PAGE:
Blob Editor?

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New topic Register Log in. However one thing I may be blindly missing? In our database we have a longblob that is use to store the raw form of large XML documents. In the current version when I select the field I get the binary editor, showing me the hex values. Has this feature been editing the binary data as text sql Once you've done so, HeidiSQL pops up with a text editor for editing.

HEX is displayed in all columns which have a binary collation so it's safe to edit a binary file for example. Sadly editing the binary data as text sql can't control the schema for how we get things. Also theoretically these data structures could contain many megabites of data. I assume, hence the blob. I know, but it's not our schema to control: So we should break everyone's data and display binary stuff as text? Well, just starr rfe - it basically says what you need - add a text view er to the binary editor.

I have a rather agnostic and minimalist approach to database type issues. All of this information could be provided in a myriad of ways to a database with no notion of a column type at all.

Its just a crutch from the history of software development. The fact is, databases dont interoperate with programming languages. No database integrates type wise except through a translation layer to its clients. They may agree on certain basics like whats a number or whats a string, or a date if your lucky, but if you wanna use Java as an example not a single DB vendor fully implements the JDBC specification going back a decade. And thats a sunny, rosy best case example. ODBC and anything else editing the binary data as text sql could speak of are far worse.

Thats why, in my code I always convert every single column value to a string. It always does a proper and btw human readable conversion. If you convert every column into a string in the client your database is actually readable.

Pick up the phone, call the guy that controls it, tell him he's doing it wrong. As editing the binary data as text sql workaround, create a VIEW to cast the data: Not every binary character fits in a Unicode string, and a lot of string handling functions will barf up garbage if you try anyway. That usually means cutting the string short, or removing a couple of characters from it.

If by "string" you mean handle data as 8-bit in some character set, then yeah you'll be fine, as long as you don't use any C functions which will abort on NUL character, giving you garbage truncation again. Also if you mismatch the character set you'll see wrong stuff, so there's a bit of manual work involved, matching everything up.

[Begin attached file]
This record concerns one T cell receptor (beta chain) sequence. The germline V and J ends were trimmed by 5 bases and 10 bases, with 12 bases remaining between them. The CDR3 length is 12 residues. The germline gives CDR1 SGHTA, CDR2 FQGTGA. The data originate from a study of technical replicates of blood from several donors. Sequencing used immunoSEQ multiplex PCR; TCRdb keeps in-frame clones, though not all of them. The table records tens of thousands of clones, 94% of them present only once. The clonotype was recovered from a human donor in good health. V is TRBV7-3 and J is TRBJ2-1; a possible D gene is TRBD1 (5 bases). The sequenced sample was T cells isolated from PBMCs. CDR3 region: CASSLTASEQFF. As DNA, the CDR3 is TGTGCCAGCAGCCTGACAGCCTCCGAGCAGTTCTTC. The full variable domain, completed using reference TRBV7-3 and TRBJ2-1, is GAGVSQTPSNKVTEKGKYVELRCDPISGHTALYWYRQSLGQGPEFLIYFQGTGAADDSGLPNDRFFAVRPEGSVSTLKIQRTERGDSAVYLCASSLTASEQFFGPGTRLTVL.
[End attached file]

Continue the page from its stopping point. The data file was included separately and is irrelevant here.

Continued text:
If by "string" you mean "byte array", then yeah that should work fine. Not a very useful representation, though, being essentially just a bunch of numbers.

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The storage size is n bytes. The data that is entered can be 0 bytes in length. When n is not specified in a data definition or variable declaration statement, the default length is 1.

When n is not specified with the CAST function, the default length is When data is converted from a string data type char , varchar , nchar , nvarchar , binary , varbinary , text , ntext , or image to a binary or varbinary data type of unequal length, SQL Server pads or truncates the data on the right. When other data types are converted to binary or varbinary , the data is padded or truncated on the left.

Padding is achieved by using hexadecimal zeros. Converting data to the binary and varbinary data types is useful if binary data is the easiest way to move around data. Converting any value of any type to a binary value of large enough size and then back to the type, always results in the same value if both conversions are taking place on the same version of SQL Server.

The binary representation of a value might change from version to version of SQL Server. You can convert int , smallint , and tinyint to binary or varbinary , but if you convert the binary value back to an integer value, this value will be different from the original integer value if truncation has occurred. For example, the following SELECT statement shows that the integer value is usually stored as a binary 0xe However, the following SELECT statement shows that if the binary target is too small to hold the entire value, the leading digits are silently truncated so that the same number is stored as 0xe The following batch shows that this silent truncation can affect arithmetic operations without raising an error:.

Conversions between any data type and the binary data types are not guaranteed to be the same between versions of SQL Server.

The feedback system for this content will be changing soon. Old comments will not be carried over. If content within a comment thread is important to you, please save a copy. For more information on the upcoming change, we invite you to read our blog post. Arguments binary [ n ] Fixed-length binary data with a length of n bytes, where n is a value from 1 through 8, Remarks When n is not specified in a data definition or variable declaration statement, the default length is 1.

Data type Use when Converting binary and varbinary data When data is converted from a string data type char , varchar , nchar , nvarchar , binary , varbinary , text , ntext , or image to a binary or varbinary data type of unequal length, SQL Server pads or truncates the data on the right. Note Conversions between any data type and the binary data types are not guaranteed to be the same between versions of SQL Server. Note The feedback system for this content will be changing soon.